The book starts with a bang, when Keely discovers that her fiance AJ is sleeping with her best friend at their rehearsal dinner. As typical as that seems, the rest of the book becomes a little more original as time goes on. Keely throws her "hissy fit" and escapes, into the car of a man she doesn't know driving a yellow convertible. Welcome to the world of Mary Kay Andrews, where manners are polished, reputations are tarnished ... and revenge issweet. Keeley Murdock's wedding to A. J. Jernigan should have been the social event of the season. But when she catches her fiance doing the deed with her maid of honor at the country club rehearsal dinner, all bets are off. And so is the wedding. Keeley pitches the hissy fit of the century, earning herself instant notoriety in the small town of Madison, Georgia. Even worse is the financial pressure A.J.'s banking family brings to bear on Keeley's interior design business. But riding to the rescue -- in a vintage yellow Cadillac -- is the redheaded stranger who's purchased a failing local bra plant. Will Mahoney hires Keeley to redo the derelict antebellum mansion he's bought. Her assignment: decorate it for the woman of his dreams -- a woman he's never met. Only a designing woman like Keeley Murdock can find a way to clear her name and give her cheating varmint of an ex-fiance the comeuppance he so richly deserves. And only Mary Kay Andrews can deliver such delicious social satire. With Hissy Fit, she's created a story as outrageous, dishy, and true as Savannah Blues and Little Bitty Lies.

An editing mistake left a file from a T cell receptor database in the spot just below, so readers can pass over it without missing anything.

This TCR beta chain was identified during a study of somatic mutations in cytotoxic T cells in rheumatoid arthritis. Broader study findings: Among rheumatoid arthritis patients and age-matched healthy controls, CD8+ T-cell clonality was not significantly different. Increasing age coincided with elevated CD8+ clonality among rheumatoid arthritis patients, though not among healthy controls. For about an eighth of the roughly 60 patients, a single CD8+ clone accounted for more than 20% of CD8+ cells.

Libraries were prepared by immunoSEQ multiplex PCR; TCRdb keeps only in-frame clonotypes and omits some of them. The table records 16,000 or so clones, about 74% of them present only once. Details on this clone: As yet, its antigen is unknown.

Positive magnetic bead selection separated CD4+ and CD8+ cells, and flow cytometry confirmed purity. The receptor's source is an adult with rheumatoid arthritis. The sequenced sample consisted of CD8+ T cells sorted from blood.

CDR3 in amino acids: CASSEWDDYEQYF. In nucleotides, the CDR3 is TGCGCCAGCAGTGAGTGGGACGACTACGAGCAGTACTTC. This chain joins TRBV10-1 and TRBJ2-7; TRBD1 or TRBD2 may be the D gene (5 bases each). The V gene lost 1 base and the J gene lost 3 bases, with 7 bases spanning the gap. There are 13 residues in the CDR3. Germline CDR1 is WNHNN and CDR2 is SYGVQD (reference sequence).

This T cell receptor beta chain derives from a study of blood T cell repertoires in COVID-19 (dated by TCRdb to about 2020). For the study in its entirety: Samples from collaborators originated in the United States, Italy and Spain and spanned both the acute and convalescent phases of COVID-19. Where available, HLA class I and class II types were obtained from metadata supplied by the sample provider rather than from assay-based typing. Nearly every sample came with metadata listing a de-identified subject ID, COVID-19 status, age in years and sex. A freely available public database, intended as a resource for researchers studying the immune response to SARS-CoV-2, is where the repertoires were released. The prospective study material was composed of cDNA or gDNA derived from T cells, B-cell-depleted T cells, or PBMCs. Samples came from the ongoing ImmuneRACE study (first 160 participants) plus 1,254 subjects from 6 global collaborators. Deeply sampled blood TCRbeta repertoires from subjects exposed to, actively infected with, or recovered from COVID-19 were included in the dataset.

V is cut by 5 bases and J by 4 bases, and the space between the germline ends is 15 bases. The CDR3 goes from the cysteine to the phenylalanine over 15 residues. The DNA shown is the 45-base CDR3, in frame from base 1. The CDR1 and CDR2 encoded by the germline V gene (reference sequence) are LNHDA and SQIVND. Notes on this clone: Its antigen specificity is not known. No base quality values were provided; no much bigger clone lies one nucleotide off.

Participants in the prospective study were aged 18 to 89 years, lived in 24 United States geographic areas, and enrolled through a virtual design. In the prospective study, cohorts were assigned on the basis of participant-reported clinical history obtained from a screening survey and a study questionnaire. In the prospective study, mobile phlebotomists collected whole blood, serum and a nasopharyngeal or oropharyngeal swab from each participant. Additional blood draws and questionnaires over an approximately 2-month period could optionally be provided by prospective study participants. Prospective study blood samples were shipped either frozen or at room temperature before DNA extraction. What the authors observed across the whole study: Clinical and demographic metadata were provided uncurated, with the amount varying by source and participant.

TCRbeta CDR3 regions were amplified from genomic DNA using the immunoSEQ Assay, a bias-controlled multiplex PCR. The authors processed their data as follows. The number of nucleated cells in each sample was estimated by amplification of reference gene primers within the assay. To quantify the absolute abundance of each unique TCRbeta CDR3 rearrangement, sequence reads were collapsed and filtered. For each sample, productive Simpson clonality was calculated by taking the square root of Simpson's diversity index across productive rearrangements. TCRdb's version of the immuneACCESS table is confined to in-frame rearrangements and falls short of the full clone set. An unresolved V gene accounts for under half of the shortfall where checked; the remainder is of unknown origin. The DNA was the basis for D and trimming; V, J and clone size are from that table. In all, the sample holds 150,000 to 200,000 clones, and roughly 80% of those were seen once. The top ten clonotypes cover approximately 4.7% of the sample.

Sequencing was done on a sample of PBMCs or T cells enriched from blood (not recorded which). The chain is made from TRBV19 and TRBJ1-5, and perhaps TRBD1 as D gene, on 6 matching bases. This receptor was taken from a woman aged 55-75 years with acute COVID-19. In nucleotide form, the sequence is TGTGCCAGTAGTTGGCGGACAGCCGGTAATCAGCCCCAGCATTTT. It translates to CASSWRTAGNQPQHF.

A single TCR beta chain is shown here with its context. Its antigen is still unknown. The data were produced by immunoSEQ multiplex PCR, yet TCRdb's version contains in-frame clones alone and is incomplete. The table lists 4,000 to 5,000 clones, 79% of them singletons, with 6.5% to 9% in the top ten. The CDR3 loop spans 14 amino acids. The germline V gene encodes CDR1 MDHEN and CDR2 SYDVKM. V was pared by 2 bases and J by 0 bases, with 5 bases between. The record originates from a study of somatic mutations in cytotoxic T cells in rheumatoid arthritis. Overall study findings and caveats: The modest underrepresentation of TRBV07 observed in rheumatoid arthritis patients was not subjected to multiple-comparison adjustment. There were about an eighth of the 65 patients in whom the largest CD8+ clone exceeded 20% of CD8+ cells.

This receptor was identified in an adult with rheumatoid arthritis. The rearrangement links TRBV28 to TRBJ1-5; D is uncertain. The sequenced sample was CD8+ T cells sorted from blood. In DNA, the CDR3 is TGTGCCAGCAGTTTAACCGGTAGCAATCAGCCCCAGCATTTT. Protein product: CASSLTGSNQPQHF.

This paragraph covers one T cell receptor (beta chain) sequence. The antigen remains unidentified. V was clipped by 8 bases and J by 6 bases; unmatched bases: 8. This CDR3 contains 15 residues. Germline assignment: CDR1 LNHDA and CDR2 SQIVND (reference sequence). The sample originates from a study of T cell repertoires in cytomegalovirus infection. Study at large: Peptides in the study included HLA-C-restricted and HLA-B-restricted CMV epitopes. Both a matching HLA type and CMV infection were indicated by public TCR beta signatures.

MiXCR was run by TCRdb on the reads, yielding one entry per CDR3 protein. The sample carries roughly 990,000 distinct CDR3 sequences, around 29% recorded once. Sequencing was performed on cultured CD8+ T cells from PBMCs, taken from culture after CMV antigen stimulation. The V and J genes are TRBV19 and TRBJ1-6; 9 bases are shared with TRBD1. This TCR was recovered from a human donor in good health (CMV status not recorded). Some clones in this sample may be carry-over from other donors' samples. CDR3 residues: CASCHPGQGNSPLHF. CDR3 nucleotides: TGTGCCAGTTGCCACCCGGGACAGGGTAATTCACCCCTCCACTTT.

|Buy Paperback ($10.17)|
The man in the car, Will, ends up being her newest client, as times get hard when AJ's family gets her "blacklisted" in the small Georgian town. She gets hired on as Will's interior decorator at Mulberry Hill, his new home which is more like a mansion. He has become smitten with a woman with whom he has only spoken to over the phone, and seen on TV. He wants Keeley to make it the kind of house "Stephanie" would want, because he believes that he will eventually marry her. Keeley spends her days and nights scouring flea markets and antique shops, avoiding AJ and his family like the plague, and dealing with some old issues. Her mother has been gone for 25 years, but there are some rumors around town that Keeley's mother was involved with another man. I could go on, but there is too much. That's one of the problems. It was over 400 pages, and a lot of it was in "designer-speak." It probably would have been more interesting if I shared the occupation of the main character. Also, the book felt as if it went slow at times, just to speed up to the inevitable, predictable end. Which, by the way, was the quickest part of the story. It was almost as if the author ran out of things to say. I did like the humor of the story and I liked the sub-plot/mystery about what happened to Keeley's mother. The story was good enough to hold me through the 400+ pages. I was just hoping for a little more.